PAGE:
There are several pieces to that. When you look at the Communist Manifesto Marx and Engels put out in 1848, some people say it’s out of date, but actually some aspects of it are truer now than they were in 1848. Back then the working class was a minority in most of the world, it was just becoming a majority in England, it wasn’t yet a majority in Germany, but it was going to become a majority. They said “workers of all countries unite.” It was hard for workers of all countries to unite, there was a global capitalist economy, but it was also national capitalist economies competing with each other on a global terrain. Today, the working class in more and more of the world is absolutely the majority class. It is easier for them to unite today, because we are drawn together thanks to globalization.
However, globalization has destroyed many of the gains of the past. For example, let’s take the United States. In 1848 the majority of the people weren’t working class yet, and few of them were organized in socialist groups or trade unions. Over time, the great majority of the people in the U.S. became working class, and that is still true today, even more so. The organized labor movement grew, and trade unions grew. In my childhood in 1956 over one-third of American workers were organized in unions. And when the American Federation of Labor merged with the Congress of Industrial Organizations, the AFL-CIO was powerful as an economic force and as a reformist political force operating inside the Democratic Party. There had been struggles to establish many social reforms through the New Deal, not a strong welfare state as existed in the Scandinavian countries and other European countries, but beneficial to the great majority of the people, a social safety net.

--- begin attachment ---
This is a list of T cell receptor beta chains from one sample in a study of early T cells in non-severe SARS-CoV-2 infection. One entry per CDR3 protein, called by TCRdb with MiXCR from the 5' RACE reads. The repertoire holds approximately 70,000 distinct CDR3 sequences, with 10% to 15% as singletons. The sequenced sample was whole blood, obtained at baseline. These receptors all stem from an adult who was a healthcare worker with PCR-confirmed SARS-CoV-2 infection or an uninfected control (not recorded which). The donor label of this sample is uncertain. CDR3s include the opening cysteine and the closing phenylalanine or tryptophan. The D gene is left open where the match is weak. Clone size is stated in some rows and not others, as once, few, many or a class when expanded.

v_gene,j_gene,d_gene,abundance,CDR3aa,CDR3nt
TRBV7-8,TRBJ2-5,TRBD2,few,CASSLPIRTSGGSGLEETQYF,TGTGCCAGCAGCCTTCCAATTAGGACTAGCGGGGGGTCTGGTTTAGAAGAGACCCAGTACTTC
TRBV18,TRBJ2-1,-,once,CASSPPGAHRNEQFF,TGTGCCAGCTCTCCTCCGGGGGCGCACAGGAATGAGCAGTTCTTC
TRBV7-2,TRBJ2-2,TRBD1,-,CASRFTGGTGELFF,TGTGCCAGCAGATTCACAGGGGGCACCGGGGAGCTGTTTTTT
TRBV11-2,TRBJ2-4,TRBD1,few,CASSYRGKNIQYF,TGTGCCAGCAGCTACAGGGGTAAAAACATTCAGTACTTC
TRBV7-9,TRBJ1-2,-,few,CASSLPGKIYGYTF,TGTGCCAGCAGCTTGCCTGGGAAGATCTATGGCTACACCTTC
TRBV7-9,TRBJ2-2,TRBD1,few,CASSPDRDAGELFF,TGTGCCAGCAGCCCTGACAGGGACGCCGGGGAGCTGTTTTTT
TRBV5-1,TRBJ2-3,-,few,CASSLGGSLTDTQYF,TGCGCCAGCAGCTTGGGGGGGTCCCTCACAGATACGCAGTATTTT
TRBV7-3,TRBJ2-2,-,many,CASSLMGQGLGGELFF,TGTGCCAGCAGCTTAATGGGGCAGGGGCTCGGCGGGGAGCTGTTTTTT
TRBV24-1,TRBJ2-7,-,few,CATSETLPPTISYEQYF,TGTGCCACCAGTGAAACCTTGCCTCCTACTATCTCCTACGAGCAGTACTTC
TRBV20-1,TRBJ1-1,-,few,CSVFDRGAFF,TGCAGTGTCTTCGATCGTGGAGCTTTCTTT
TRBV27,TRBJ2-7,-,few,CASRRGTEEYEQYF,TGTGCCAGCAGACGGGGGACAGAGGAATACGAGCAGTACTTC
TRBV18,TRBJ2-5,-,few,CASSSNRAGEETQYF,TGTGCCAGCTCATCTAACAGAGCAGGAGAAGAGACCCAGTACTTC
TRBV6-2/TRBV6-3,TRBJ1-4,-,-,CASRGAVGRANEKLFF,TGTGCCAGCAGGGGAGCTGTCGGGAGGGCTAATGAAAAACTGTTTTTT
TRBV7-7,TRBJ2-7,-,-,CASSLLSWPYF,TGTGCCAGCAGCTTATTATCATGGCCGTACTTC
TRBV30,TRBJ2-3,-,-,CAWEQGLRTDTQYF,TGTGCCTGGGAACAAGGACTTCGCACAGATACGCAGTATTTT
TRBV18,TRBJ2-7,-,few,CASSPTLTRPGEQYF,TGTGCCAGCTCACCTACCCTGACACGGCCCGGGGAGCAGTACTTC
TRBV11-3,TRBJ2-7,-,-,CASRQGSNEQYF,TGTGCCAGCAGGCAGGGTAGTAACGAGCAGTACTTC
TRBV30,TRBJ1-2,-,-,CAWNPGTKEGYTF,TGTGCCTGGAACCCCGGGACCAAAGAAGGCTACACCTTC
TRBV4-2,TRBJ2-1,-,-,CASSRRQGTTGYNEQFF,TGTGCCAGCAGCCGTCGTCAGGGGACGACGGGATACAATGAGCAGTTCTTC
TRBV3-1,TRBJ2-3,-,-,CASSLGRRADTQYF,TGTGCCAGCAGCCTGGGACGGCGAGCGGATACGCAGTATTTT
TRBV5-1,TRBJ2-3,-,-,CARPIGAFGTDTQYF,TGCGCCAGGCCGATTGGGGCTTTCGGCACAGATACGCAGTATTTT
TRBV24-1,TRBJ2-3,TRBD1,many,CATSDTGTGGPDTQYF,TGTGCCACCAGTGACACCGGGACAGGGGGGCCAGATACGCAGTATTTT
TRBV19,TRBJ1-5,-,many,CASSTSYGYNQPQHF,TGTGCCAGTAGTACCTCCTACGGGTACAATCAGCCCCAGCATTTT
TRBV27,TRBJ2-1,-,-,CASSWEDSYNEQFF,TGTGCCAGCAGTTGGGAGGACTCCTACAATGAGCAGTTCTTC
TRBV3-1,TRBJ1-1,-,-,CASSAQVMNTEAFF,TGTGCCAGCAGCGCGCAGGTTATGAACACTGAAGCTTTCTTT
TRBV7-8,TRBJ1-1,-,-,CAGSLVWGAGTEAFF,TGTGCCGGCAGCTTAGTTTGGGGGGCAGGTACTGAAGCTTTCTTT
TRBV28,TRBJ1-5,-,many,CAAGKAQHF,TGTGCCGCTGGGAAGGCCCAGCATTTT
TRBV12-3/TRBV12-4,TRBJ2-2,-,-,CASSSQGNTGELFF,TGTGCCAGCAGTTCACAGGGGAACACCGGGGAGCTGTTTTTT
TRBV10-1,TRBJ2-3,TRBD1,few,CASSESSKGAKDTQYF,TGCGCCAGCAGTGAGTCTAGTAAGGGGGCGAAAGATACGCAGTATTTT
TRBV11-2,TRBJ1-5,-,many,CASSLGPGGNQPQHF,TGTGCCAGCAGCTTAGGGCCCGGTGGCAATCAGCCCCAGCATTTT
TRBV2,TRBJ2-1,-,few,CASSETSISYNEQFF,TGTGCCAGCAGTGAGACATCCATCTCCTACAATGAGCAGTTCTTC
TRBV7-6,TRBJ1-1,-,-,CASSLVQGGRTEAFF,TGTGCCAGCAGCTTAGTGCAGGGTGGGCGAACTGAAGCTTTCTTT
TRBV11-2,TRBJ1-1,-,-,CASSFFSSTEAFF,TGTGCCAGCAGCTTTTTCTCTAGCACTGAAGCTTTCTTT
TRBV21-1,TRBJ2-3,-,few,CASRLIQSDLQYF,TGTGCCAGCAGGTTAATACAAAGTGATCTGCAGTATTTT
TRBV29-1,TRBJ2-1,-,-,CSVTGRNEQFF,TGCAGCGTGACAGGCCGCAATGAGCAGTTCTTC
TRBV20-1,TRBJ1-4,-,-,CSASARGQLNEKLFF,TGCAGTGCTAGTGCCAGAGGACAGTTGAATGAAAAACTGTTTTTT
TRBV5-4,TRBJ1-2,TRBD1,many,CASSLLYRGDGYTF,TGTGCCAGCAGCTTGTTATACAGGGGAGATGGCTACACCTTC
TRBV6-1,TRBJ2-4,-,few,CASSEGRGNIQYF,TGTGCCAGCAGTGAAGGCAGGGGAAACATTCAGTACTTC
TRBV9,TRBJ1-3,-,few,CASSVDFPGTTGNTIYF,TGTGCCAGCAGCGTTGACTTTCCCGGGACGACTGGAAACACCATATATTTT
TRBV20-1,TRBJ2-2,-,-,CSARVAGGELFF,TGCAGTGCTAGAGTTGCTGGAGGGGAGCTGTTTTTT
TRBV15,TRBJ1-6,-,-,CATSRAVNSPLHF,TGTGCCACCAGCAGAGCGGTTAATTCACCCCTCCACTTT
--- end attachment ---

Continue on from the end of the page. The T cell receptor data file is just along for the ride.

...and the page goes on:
Those gains have been destroyed. About 7% of American workers are in unions now, the trade union movement is very weak. The Democratic Party politicians for the most part have found the interests of the workers and the unions to be expendable. So they haven’t done the kinds of things they felt compelled to do earlier that would be beneficial to the working class. Therefore, the living standard of the workers have declined dramatically: greater economic inequality has developed over the past 20 years, the social safety net has been largely demolished, things have gotten worse and worse, the gains have been eroded.
Capitalism does that. Marx said as much. These thinkers of the 19th and 20thcenturies predicted those kinds of things that we are seeing. We are facing a mixed situation. Much of it is demoralizing and disorienting. You had a large labor movement, you had a certain kind of working class ideology and consciousness, that may have been largely reformist, but now it has been blown all to hell. People are not sure what do to, but they are getting mad, they are looking for answers and solutions to the problems that are cropping up in their lives. But the left that had helped to bring about some of the positive changes has disintegrated. So there is a radicalization that has taken place within the larger population and at the same time a disintegration of the old organized left.